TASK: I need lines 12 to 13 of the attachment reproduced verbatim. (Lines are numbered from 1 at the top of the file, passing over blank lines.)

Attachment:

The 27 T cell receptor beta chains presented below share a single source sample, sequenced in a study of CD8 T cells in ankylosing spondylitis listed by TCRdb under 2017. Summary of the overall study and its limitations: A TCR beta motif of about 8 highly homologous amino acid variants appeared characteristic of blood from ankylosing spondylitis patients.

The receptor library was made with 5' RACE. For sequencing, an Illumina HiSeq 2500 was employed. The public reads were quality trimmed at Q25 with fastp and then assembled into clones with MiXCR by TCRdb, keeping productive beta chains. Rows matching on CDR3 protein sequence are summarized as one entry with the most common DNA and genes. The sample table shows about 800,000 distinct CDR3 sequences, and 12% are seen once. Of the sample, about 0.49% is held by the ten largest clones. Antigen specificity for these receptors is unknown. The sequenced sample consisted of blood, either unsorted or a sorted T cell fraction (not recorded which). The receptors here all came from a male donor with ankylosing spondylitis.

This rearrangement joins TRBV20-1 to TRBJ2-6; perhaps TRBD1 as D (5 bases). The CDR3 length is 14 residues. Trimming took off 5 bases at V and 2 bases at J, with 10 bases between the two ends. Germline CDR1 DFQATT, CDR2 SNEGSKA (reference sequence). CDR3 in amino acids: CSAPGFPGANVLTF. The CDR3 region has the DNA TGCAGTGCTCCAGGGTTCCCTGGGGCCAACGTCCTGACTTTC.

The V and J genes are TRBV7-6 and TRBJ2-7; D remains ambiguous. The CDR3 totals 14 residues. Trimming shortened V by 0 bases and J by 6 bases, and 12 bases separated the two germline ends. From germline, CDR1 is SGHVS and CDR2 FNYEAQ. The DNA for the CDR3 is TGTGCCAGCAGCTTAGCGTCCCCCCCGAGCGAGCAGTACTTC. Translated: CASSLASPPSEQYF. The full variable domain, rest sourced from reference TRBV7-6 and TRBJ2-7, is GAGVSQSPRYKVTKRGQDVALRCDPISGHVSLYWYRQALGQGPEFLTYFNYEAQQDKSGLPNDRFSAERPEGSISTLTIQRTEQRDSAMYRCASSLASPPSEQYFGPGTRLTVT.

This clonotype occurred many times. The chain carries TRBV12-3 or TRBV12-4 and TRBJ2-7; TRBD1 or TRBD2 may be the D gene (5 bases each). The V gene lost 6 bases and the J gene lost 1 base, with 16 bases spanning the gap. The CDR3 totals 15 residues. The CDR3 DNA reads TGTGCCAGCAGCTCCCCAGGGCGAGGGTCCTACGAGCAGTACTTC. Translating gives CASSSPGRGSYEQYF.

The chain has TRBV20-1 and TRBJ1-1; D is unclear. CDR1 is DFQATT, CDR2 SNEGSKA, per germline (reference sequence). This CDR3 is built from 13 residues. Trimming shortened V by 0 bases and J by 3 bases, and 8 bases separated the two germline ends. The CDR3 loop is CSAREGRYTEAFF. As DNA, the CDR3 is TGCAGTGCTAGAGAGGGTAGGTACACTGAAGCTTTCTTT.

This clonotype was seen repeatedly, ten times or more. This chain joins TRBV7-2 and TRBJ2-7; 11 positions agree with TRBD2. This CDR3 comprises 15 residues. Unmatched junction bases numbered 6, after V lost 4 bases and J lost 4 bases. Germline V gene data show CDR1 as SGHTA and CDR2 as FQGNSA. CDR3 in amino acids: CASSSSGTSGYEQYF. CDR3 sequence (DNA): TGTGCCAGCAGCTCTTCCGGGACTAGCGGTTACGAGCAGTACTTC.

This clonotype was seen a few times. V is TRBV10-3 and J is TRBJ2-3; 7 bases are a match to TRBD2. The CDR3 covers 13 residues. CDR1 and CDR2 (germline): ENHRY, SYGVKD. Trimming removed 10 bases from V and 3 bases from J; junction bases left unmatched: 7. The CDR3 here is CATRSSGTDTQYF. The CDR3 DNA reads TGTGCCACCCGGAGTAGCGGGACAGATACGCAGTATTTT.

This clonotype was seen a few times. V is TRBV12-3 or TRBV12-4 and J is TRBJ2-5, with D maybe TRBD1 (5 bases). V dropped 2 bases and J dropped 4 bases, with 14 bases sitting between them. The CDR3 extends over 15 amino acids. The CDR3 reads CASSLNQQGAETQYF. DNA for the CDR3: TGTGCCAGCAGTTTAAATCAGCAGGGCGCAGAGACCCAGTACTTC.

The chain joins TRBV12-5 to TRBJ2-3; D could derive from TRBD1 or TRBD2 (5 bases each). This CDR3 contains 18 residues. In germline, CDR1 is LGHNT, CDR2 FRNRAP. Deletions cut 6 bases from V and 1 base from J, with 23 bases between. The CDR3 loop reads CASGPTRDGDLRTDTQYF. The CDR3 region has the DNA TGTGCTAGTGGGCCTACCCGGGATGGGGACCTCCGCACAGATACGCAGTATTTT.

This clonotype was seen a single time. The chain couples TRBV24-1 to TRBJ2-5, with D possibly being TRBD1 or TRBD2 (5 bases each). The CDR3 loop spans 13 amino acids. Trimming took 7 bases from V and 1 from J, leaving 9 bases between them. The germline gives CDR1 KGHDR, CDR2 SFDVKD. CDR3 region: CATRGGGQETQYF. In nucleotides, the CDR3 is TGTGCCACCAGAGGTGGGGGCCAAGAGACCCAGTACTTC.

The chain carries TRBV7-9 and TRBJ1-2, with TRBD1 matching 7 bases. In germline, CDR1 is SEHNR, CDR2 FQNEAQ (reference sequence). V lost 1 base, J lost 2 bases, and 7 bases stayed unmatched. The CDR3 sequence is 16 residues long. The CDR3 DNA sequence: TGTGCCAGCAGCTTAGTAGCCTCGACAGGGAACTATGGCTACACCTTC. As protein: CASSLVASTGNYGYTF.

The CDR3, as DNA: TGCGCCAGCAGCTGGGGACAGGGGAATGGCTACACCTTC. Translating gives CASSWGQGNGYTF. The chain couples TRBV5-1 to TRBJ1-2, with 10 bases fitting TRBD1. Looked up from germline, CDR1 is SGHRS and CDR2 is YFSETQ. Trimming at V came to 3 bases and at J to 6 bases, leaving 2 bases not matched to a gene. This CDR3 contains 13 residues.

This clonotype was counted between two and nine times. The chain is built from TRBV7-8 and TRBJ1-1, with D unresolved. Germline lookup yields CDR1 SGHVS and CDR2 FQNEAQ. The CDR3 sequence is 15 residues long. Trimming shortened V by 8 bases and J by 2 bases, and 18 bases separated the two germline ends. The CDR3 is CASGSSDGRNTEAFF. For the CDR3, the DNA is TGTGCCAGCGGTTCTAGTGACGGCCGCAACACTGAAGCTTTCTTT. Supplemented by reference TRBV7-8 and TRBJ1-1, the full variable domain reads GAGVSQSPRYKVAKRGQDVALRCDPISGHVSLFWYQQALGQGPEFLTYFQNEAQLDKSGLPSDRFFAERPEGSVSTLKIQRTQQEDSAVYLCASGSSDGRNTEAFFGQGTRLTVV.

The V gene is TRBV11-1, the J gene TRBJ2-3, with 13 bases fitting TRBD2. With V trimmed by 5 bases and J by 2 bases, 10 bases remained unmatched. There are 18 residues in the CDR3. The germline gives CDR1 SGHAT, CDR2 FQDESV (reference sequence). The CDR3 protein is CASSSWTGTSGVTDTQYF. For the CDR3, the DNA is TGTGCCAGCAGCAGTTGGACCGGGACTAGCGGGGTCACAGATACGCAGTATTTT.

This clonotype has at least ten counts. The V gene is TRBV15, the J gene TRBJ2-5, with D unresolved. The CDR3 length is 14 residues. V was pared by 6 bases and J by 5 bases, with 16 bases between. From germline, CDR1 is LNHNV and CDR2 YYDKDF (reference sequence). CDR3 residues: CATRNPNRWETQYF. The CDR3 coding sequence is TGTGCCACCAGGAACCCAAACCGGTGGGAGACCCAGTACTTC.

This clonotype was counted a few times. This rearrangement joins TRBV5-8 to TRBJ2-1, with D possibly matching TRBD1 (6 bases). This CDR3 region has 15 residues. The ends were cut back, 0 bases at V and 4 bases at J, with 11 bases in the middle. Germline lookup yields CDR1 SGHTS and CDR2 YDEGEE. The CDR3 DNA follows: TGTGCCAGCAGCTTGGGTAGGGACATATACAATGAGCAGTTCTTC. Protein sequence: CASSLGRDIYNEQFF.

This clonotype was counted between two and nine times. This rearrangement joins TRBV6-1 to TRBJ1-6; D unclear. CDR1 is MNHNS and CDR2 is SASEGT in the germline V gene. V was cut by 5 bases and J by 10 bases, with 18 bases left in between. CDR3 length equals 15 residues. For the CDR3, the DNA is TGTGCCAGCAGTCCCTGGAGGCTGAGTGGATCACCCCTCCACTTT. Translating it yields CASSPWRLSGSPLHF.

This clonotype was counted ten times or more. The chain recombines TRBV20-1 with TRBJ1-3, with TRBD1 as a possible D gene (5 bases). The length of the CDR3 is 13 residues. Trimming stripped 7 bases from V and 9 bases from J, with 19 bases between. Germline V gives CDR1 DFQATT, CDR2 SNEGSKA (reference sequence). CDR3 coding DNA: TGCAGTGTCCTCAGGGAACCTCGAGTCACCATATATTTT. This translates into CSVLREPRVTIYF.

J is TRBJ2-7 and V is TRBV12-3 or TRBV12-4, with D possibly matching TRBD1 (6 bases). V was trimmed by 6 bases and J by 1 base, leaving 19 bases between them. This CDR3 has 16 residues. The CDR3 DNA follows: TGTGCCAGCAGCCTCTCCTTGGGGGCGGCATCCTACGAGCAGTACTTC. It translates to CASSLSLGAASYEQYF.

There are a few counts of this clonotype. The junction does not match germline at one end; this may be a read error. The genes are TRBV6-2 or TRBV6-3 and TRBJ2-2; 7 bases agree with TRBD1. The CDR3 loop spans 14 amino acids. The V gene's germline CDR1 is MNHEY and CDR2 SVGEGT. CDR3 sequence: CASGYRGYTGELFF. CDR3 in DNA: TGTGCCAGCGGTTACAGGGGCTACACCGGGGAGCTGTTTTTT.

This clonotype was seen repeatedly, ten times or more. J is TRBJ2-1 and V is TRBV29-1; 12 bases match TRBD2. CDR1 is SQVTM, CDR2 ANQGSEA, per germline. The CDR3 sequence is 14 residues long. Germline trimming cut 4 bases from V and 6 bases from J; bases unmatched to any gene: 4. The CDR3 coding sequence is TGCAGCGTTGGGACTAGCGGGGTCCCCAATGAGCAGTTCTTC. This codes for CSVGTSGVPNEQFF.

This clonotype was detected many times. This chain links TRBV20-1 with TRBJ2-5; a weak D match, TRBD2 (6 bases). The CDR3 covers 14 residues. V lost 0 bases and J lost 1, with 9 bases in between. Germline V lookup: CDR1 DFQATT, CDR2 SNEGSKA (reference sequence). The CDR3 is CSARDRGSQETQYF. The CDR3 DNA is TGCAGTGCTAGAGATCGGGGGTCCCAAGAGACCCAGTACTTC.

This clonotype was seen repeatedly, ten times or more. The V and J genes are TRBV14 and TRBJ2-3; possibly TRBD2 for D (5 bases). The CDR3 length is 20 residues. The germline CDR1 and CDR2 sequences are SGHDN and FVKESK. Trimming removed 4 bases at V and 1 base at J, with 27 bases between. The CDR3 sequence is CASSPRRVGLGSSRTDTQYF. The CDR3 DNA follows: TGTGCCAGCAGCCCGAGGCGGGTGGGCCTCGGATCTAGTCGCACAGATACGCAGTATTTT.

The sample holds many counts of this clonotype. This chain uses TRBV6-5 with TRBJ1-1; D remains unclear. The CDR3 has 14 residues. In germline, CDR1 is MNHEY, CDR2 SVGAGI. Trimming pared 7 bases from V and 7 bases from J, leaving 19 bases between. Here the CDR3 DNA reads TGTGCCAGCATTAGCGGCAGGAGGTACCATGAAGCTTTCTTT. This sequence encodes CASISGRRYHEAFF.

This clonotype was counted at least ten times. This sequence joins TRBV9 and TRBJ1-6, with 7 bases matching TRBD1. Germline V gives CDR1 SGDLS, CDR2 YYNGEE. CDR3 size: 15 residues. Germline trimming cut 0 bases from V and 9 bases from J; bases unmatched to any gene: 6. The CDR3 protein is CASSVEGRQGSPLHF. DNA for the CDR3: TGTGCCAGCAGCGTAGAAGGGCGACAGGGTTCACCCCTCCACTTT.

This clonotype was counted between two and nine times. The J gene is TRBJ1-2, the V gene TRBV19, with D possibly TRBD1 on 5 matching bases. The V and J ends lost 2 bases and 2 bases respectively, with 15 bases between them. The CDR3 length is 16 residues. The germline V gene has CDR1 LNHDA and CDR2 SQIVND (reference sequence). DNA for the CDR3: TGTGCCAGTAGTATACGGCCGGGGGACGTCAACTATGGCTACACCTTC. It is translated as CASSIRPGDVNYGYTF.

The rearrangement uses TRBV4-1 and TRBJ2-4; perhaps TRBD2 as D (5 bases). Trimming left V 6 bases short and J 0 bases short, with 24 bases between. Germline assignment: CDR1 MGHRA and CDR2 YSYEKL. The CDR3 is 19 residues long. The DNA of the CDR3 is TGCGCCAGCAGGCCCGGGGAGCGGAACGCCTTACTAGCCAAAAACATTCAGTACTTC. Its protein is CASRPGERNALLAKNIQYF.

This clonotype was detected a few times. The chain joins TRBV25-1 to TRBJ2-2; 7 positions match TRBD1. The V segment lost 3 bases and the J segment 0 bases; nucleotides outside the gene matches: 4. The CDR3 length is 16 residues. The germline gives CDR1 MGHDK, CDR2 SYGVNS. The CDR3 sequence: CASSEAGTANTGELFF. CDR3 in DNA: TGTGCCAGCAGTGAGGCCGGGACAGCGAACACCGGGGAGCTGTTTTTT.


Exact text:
The chain carries TRBV7-9 and TRBJ1-2, with TRBD1 matching 7 bases. In germline, CDR1 is SEHNR, CDR2 FQNEAQ (reference sequence). V lost 1 base, J lost 2 bases, and 7 bases stayed unmatched. The CDR3 sequence is 16 residues long. The CDR3 DNA sequence: TGTGCCAGCAGCTTAGTAGCCTCGACAGGGAACTATGGCTACACCTTC. As protein: CASSLVASTGNYGYTF.

The CDR3, as DNA: TGCGCCAGCAGCTGGGGACAGGGGAATGGCTACACCTTC. Translating gives CASSWGQGNGYTF. The chain couples TRBV5-1 to TRBJ1-2, with 10 bases fitting TRBD1. Looked up from germline, CDR1 is SGHRS and CDR2 is YFSETQ. Trimming at V came to 3 bases and at J to 6 bases, leaving 2 bases not matched to a gene. This CDR3 contains 13 residues.